In retail today we take many things for granted and forget someone had to invent them. Machine-readable barcodes – the basis of stock control and EPOS – were the brainchild of Alan Haberman in the 1970’s but 40 years before then the late Sylvan Goldman, owner of ‘Humpty Dumpty’ grocery stores in Oklahoma invented the ‘greatest ever development in the history of merchandising’ – the shopping trolley.
In Lewis Carroll’s ‘Through the Looking-Glass’ Alice takes part in a race with the Red Queen only to discover that despite running constantly she remains in the same place. The Red Queen is not sympathetic: ‘A slow sort of country!’ says the Queen. ‘Here you see it takes all the running you can do to keep in the same place. If you want to get somewhere else, you must run at least twice as fast!”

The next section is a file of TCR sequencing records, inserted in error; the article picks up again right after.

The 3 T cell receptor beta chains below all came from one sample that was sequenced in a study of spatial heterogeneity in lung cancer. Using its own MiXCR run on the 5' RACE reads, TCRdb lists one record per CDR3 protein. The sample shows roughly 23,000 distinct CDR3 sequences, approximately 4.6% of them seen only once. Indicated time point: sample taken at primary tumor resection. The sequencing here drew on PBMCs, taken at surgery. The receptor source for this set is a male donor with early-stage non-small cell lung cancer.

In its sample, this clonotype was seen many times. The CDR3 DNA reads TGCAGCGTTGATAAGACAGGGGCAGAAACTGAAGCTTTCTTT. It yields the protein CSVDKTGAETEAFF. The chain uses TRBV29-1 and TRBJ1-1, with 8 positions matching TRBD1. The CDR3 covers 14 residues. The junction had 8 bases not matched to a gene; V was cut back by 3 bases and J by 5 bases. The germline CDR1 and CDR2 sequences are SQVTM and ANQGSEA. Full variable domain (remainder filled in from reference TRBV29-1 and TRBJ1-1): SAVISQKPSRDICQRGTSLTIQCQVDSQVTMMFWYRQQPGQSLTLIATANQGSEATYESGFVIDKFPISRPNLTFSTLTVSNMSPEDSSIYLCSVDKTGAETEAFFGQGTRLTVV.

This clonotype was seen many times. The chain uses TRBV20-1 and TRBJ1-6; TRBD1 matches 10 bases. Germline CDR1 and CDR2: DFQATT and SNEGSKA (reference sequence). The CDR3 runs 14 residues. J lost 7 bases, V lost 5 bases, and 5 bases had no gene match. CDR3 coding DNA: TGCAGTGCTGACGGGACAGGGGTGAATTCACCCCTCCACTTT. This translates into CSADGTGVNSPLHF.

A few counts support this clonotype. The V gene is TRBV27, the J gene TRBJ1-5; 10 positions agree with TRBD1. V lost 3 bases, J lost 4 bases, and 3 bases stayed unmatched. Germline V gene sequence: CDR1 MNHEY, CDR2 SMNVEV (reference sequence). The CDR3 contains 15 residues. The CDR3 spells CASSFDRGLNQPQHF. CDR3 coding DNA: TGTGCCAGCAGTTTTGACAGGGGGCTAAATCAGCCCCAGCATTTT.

The Panama Papers, squirming politicians, Sainsbury’s acquisition of Argos, taking your dog to work and the supermarket and Storm Gertrude. Jonathan Owen’s monthly round-up of the news is here.
Jonathan Owen discusses controversial government cuts, sugary drink consumption and restrictions on Sunday trading
Fictional East-end villains, Tesco suppliers and that £240 million accounting scandal
Christmas trading results confirmed the inexorable move to online plus another problem for struggling retailers
Jonathan Owen discusses the supermarket milk war and the reasons behind it. Plus, what happens when ‘unexpected items’ appear in supermarket bagging areas
This month Jonathan Owen talks about fairness: the new Competition and Markets Authority, Amazon Reviews, Mark Carney, Governor of the Bank of England’s warning to bankers on Fair and Effective Markets, the Cabinet reshuffle and QR coded Canadian lobsters
We look at the trials and tribulations of supermarket turnover, Aldi’s continued expansion and codes of practice